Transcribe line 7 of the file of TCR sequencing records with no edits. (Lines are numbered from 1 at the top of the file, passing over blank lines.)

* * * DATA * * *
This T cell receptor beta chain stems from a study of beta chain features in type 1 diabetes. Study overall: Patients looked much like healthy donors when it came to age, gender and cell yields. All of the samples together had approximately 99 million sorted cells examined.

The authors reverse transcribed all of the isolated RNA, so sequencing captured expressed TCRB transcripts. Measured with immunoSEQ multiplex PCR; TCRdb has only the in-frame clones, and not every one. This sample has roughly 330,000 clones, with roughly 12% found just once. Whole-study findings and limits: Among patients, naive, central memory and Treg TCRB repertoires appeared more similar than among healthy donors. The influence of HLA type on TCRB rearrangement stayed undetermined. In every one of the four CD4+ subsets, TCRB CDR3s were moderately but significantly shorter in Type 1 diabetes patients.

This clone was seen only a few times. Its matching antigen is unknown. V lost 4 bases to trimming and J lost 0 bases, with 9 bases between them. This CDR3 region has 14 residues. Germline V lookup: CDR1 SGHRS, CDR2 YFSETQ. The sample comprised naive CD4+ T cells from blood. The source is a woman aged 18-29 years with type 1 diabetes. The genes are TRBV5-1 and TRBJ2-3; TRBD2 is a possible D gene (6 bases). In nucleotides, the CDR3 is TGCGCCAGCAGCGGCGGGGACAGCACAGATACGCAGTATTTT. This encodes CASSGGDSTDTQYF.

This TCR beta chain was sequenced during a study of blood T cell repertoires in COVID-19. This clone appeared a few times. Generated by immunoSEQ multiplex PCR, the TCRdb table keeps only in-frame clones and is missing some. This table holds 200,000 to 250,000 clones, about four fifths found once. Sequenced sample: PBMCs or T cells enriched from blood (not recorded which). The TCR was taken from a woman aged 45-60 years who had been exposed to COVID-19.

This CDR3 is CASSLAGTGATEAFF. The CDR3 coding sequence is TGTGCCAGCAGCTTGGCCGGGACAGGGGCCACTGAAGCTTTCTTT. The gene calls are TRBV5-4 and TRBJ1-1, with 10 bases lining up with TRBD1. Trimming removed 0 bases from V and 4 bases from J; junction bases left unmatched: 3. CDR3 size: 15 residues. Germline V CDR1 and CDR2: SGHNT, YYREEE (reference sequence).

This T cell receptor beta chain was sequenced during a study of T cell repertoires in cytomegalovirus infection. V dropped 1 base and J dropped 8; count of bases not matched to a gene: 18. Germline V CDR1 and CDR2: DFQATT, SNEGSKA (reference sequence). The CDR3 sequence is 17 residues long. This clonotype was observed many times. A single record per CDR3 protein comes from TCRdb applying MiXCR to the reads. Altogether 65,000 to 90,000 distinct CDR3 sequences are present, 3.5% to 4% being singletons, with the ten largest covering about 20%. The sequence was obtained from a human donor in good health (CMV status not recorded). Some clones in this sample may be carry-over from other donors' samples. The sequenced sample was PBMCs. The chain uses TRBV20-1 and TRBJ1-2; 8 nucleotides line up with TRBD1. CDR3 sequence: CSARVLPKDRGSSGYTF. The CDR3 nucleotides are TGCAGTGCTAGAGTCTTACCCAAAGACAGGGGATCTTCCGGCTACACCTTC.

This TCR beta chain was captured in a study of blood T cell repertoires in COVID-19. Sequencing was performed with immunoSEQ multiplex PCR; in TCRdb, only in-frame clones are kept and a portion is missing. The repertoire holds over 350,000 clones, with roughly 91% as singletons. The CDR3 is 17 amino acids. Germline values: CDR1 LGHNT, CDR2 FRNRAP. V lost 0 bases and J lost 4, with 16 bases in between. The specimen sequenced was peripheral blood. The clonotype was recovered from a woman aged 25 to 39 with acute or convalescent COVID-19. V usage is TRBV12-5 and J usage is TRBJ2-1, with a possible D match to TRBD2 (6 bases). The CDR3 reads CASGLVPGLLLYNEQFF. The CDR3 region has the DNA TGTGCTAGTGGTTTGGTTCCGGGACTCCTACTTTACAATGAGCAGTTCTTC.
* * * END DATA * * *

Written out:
This TCR beta chain was captured in a study of blood T cell repertoires in COVID-19. Sequencing was performed with immunoSEQ multiplex PCR; in TCRdb, only in-frame clones are kept and a portion is missing. The repertoire holds over 350,000 clones, with roughly 91% as singletons. The CDR3 is 17 amino acids. Germline values: CDR1 LGHNT, CDR2 FRNRAP. V lost 0 bases and J lost 4, with 16 bases in between. The specimen sequenced was peripheral blood. The clonotype was recovered from a woman aged 25 to 39 with acute or convalescent COVID-19. V usage is TRBV12-5 and J usage is TRBJ2-1, with a possible D match to TRBD2 (6 bases). The CDR3 reads CASGLVPGLLLYNEQFF. The CDR3 region has the DNA TGTGCTAGTGGTTTGGTTCCGGGACTCCTACTTTACAATGAGCAGTTCTTC.